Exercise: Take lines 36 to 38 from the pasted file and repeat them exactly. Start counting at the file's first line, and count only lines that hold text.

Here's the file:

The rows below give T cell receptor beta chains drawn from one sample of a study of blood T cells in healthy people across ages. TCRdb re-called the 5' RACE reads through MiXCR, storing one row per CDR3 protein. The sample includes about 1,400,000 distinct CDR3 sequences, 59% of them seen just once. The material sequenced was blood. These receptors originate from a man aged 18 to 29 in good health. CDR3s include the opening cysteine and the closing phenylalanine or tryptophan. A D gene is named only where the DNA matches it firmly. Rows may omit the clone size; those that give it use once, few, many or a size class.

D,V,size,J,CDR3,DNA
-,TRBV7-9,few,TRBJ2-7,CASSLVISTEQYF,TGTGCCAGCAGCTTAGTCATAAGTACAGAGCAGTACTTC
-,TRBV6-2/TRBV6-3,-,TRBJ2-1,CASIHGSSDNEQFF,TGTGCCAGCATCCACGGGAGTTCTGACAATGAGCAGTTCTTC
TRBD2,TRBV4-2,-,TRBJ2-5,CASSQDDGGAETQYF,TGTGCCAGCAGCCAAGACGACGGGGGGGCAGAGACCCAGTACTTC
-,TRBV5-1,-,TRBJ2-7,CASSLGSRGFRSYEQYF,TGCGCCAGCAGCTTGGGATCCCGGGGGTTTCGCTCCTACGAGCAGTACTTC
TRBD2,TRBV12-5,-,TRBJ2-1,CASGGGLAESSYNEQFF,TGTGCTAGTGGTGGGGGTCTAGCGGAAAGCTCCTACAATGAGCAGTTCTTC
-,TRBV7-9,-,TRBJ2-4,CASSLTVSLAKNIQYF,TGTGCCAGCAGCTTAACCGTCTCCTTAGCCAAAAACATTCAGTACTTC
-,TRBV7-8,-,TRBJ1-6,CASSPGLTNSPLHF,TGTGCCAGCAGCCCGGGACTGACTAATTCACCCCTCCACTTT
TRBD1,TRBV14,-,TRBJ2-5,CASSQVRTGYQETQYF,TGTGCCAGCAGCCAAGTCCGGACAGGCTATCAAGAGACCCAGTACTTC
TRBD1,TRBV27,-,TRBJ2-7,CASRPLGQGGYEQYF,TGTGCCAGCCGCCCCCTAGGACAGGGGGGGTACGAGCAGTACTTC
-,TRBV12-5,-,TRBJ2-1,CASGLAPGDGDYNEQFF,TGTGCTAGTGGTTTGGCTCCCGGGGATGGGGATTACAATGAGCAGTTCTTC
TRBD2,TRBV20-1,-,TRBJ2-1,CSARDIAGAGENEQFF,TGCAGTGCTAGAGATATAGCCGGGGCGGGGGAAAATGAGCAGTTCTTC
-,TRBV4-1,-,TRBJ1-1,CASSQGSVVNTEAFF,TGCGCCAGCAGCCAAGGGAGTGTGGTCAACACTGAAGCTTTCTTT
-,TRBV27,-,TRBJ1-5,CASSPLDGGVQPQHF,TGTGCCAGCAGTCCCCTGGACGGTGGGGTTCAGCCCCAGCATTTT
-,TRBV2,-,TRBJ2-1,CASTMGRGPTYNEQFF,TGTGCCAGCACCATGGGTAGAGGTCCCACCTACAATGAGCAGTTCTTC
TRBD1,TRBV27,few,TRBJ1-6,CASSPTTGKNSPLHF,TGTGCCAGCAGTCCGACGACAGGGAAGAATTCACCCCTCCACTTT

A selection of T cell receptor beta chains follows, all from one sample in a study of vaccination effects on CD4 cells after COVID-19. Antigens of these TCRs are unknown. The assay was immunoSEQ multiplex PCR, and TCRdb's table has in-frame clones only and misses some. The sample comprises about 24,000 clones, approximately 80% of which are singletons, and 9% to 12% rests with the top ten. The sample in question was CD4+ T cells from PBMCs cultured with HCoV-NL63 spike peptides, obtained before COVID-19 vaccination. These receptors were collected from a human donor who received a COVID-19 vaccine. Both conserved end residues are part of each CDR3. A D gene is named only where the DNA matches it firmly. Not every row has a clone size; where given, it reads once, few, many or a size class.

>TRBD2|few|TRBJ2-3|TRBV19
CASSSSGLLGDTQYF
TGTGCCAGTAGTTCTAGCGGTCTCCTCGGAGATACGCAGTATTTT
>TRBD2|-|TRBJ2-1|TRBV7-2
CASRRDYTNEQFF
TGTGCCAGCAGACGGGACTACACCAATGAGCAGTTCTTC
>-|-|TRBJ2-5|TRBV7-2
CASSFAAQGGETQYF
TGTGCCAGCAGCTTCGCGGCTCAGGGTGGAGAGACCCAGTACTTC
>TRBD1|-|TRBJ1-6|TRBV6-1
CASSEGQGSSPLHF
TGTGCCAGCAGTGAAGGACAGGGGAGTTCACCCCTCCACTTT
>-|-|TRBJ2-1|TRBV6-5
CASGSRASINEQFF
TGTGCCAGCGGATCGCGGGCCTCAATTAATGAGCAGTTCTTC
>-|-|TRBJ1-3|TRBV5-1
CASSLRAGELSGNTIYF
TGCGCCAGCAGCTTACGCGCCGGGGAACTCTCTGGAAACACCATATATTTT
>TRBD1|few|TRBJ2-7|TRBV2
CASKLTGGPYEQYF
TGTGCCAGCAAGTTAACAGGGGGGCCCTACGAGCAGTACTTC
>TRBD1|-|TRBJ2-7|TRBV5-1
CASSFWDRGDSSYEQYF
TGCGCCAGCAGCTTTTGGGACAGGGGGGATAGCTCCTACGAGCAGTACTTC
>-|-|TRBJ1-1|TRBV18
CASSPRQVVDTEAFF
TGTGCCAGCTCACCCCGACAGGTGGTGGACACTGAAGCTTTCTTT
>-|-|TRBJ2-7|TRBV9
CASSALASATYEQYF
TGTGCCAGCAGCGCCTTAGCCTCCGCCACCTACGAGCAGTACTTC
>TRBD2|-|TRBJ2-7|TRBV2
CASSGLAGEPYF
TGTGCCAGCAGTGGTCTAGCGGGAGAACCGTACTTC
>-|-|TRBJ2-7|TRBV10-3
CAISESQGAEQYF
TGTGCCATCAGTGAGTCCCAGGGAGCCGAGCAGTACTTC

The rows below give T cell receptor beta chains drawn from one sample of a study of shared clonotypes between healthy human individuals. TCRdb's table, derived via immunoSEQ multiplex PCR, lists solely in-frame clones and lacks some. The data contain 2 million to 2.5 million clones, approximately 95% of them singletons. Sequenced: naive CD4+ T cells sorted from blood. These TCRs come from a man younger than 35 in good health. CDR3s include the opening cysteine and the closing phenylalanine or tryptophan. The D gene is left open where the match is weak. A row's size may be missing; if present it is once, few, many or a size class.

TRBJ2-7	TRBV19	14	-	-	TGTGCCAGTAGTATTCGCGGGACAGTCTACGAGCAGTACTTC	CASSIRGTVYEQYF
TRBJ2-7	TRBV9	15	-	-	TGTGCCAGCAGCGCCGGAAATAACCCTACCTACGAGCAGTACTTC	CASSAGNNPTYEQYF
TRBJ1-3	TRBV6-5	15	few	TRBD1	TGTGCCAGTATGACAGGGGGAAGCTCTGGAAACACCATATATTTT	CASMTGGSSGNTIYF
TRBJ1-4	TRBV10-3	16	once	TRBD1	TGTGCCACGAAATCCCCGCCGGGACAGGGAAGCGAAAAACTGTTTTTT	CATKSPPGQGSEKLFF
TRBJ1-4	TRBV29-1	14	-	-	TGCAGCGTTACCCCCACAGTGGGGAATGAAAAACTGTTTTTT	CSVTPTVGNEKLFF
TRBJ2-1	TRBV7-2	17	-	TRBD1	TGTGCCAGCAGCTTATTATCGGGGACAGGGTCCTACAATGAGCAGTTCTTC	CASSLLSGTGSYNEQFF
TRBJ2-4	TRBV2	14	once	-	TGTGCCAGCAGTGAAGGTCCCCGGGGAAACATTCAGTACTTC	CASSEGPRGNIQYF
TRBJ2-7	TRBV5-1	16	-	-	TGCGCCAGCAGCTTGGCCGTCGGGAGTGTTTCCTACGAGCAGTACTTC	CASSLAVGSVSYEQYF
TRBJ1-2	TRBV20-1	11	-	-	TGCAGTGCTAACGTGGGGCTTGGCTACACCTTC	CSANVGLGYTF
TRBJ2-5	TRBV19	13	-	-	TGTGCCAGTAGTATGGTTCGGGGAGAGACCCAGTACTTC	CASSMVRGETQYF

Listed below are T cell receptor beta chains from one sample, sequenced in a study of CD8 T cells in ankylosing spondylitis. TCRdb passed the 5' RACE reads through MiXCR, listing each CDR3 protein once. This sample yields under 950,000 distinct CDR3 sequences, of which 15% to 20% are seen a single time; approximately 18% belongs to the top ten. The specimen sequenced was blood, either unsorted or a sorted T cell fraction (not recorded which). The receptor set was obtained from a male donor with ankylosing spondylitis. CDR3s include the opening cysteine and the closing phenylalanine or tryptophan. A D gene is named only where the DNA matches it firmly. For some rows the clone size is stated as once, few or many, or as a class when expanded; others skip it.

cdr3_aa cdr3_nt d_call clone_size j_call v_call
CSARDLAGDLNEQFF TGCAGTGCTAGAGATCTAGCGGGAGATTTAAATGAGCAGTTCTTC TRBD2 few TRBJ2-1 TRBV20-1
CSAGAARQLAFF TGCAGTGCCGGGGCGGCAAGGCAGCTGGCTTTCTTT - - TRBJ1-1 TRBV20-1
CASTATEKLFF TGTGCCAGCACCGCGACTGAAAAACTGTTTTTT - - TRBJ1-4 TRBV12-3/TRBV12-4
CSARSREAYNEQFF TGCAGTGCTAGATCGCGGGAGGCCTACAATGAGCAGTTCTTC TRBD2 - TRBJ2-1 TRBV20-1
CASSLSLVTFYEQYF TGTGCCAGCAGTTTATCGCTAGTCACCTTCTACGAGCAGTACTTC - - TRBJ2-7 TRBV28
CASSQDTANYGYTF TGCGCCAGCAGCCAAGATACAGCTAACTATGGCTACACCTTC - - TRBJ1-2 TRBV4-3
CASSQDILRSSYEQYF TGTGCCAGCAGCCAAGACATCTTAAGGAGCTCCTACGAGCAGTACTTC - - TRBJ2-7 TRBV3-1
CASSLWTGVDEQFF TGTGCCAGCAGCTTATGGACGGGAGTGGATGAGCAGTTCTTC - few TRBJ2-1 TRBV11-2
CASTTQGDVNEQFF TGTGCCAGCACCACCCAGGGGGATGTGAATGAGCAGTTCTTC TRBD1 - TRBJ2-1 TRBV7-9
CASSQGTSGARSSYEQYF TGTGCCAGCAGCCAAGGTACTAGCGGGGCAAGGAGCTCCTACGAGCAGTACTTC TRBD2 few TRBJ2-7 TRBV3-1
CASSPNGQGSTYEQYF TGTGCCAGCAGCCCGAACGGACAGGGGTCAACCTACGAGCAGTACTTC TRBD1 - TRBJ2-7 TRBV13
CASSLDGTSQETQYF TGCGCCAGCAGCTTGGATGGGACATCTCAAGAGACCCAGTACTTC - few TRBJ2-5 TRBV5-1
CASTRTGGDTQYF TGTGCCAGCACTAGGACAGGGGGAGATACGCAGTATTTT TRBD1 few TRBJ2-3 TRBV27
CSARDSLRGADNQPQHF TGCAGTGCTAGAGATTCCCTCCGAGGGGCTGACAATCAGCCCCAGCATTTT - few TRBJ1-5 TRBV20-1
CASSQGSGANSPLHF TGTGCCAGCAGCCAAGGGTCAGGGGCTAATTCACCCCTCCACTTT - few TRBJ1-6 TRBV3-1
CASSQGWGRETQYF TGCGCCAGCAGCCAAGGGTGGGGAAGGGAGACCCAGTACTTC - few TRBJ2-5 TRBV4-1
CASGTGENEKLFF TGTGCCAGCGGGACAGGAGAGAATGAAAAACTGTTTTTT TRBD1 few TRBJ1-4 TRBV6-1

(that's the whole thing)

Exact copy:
TGCGCCAGCAGCTTACGCGCCGGGGAACTCTCTGGAAACACCATATATTTT
>TRBD1|few|TRBJ2-7|TRBV2
CASKLTGGPYEQYF